Transistors are switches, yes, but switches are more than just for turning lights on and off.
Switches are grouped together into logic gates. Logic gates are grouped together into logic blocks. Logic blocks are grouped together into logic functions. Logic functions are grouped together into chips.
For example, a TTL NAND gate typically uses 2 transistors (NAND gates are considered one of the fundamental building blocks of logic, along with NOR):
simulate this circuit – Schematic created using CircuitLab
As the technology transitioned from TTL to CMOS (which is now the de-facto standard) there was basically an instant doubling of transistors. For instance, the NAND gate went from 2 transistors to 4:
simulate this circuit
A latch (such as an SR) can be made using 2 CMOS NAND gates, so 8 transistors. A 32-bit register could therefore be made using 32 flip-flops, so 64 NAND gates, or 256 transistors. An ALU may have multiple registers, plus lots of other gates as well, so the number of transistors grows rapidly.
The more complex the functions the chip performs, the more gates are needed, and thus the more transistors.
Your average CPU these days is considerably more complex than say a Z80 chip from 30 years ago. It not only uses registers that are 8 times the width, but the actual operations it performs (complex 3D transformations, vector processing, etc) are all far far more complex than the older chips can perform. A single instruction in a modern CPU may take a many seconds (or even minutes) of computation in an old 8-bitter, and all that is done, ultimately, by having more transistors.
If you are only confused by the "test particle," then you can think of it similarly to a multimeter. With a multimeter, you can probe a circuit to determine a voltage at one part of a circuit relative to another. With a test particle (or test charge, as I got used to hearing), you place it at a point in space, and "observe" it's behavior to see how electric (or magnetic) fields are oriented.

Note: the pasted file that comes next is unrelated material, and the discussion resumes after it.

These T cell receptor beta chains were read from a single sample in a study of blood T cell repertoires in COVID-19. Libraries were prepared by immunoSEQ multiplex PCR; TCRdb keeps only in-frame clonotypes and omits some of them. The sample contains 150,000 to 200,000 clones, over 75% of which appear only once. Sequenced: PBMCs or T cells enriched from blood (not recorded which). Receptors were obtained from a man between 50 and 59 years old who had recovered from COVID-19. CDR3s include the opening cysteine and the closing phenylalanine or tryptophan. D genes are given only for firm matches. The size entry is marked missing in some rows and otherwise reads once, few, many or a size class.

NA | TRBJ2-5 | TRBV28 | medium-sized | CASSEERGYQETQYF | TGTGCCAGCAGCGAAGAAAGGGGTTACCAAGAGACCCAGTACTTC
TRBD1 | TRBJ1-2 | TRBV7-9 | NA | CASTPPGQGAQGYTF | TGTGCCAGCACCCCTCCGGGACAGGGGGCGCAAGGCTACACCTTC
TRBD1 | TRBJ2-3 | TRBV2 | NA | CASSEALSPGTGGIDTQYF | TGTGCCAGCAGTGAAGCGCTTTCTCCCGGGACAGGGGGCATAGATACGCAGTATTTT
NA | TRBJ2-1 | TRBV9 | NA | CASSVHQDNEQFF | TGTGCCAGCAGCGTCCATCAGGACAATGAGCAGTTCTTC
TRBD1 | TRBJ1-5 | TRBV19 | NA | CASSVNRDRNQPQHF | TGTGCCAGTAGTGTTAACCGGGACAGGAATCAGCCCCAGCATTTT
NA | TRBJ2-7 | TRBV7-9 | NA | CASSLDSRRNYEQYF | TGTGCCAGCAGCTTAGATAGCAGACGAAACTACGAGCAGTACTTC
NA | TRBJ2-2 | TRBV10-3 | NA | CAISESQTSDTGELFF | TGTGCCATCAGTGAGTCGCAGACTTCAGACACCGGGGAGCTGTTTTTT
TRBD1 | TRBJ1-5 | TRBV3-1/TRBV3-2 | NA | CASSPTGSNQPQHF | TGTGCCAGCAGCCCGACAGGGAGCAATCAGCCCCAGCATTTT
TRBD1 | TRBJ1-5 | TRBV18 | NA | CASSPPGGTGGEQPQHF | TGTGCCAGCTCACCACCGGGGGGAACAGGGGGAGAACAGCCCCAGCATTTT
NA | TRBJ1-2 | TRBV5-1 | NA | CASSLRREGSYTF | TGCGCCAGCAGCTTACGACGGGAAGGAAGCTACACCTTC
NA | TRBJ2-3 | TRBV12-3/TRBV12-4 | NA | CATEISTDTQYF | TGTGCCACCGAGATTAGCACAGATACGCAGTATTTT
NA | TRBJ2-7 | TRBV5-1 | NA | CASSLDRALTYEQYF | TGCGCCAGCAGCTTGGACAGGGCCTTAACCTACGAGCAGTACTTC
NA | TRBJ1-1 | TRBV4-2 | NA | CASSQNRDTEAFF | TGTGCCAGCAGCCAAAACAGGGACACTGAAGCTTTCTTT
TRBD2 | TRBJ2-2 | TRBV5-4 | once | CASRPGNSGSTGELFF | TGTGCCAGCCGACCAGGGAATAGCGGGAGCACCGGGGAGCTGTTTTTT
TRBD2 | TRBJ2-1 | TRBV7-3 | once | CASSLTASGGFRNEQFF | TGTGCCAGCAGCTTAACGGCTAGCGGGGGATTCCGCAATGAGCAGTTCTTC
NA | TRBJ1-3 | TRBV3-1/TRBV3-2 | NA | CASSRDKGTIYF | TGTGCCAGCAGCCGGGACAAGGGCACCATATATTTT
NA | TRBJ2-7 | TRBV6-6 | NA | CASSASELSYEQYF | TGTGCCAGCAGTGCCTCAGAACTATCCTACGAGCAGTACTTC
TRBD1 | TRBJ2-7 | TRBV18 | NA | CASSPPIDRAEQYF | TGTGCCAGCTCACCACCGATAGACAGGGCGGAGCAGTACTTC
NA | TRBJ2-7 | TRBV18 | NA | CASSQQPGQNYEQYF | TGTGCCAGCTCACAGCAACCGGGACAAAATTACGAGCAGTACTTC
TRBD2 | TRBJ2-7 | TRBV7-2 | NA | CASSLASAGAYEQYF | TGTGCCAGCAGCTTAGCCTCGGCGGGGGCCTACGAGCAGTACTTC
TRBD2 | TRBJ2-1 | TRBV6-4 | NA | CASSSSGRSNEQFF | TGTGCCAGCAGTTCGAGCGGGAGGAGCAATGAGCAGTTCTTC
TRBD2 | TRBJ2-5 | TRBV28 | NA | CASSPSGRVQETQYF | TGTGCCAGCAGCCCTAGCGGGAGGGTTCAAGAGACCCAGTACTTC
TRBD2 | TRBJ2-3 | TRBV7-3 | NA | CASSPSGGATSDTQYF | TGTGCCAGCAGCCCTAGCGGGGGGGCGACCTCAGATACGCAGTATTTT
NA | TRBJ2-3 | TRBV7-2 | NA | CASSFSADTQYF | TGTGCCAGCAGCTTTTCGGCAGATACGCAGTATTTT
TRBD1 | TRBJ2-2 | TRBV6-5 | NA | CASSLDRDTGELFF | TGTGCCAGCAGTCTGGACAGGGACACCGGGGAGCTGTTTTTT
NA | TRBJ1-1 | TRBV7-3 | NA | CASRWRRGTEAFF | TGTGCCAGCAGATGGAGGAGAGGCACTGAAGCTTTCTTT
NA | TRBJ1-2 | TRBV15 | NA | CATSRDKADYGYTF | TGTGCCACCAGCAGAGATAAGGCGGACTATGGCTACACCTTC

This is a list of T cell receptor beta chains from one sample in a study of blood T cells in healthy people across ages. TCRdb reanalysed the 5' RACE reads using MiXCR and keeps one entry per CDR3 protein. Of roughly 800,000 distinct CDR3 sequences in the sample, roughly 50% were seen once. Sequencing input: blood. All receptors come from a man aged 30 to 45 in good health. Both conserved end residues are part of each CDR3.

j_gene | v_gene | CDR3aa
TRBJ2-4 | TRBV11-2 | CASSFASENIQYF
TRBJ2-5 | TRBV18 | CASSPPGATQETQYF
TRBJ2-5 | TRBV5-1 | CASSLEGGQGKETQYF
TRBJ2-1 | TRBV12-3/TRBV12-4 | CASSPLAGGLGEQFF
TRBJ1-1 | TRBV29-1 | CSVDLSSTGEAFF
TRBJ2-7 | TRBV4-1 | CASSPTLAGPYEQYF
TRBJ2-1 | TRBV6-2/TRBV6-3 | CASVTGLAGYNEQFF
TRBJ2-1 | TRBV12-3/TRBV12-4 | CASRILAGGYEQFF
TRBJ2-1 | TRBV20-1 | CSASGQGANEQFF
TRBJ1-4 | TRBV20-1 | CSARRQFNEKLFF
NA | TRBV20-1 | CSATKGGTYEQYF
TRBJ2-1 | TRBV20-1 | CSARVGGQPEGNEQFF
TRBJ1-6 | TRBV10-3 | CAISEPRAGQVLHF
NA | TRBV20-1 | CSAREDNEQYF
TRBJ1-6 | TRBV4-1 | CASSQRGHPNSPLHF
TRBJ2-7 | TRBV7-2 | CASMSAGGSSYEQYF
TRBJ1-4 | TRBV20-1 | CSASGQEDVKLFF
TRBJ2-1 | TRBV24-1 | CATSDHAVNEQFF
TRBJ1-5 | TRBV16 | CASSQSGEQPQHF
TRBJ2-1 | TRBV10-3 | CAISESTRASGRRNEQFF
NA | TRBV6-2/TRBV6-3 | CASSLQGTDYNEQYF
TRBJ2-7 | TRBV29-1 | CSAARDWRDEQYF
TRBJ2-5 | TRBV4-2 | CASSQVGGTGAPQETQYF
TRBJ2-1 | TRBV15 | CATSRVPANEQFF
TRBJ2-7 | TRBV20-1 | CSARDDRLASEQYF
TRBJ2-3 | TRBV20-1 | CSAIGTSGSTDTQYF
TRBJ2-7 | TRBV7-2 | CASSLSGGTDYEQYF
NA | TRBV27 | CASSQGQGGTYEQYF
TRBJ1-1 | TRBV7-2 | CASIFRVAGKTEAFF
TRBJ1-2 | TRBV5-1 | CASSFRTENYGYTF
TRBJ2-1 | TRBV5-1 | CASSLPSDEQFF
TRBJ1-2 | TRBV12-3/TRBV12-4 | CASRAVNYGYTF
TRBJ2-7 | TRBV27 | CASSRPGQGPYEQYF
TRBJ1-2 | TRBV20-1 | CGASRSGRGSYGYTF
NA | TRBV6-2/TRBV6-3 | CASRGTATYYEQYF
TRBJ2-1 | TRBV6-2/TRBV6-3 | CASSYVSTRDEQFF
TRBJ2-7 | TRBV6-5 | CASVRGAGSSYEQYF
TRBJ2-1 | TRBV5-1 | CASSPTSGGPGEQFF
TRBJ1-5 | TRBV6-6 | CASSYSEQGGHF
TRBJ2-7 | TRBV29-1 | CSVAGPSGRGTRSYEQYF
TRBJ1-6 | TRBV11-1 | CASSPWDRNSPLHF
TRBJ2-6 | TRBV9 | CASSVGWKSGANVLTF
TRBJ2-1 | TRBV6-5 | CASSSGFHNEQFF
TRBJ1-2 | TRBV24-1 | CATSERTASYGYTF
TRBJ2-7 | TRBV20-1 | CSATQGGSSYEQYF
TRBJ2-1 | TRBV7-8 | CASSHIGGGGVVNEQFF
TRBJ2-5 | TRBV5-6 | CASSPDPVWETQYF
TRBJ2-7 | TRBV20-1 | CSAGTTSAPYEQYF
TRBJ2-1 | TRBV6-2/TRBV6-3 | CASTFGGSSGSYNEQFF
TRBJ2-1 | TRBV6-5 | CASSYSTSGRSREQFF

Like charges repel each other, so if a test charge would tend to move in a certain direction in space, then either that direction contains a negative charge (assuming you use a positive test charge), or the opposing direction contains a positive charge.
The movement of a test charge will always oppose the energy gradient (in three dimensions, energy is a scalar field, so the spatial derivatives are your forces, since energy divided by length is force). Thus, a test charge will move in the direction that achieves it's lowest energy state.
In a vacuum (such as space), ionized particles can move freely. The test charge is usually assumed to be in a state such that it can move freely. This doesn't necessarily correlate to anything real, but is a hypothetical state so the fields can be analyzed easily. You are correct in that circuits don't involve the movement of atoms or positive charges, but rather electrons (due to d-block delocalization, but that's chemistry) move. The positive charges (protons) are held in a crystalline lattice, which is why they don't move. In a conductor, electrons can move freely, so they move in response to an applied electric (or changing magnetic) field.
In free space, however, a test charge (which is really an ion, or a proton, or a positron, or a myriad of other positively charged particles) is not constrained by the bonds that hold metal atoms in place, so it can move in response to an applied field. Specifically, interactions governed by photons cause particles to exchange energy, creating the field gradient mentioned before. Therefore, test charges in free space move similarly to how electrons move in a metal (or another conductor).
While this is a convention (positive charges just seemed to be more reasonable when a lot of this math was derived), you could physically create a positively charged particle and observe it's trajectory. You could even do this at home. You'd be using a Cloud Chamber and a Beta emitter to see them.
I hope this was helpful! Let me know if you need any more clarification.
There are no energy states of transistors in the sense that energy is stored in a transistor, except for the tiny tiny amount of energy stored in the gate charge of a mosfet. Before you latch onto that as a storage device: your average household cat would probably be a more practical energy storage system (in the form of static charge).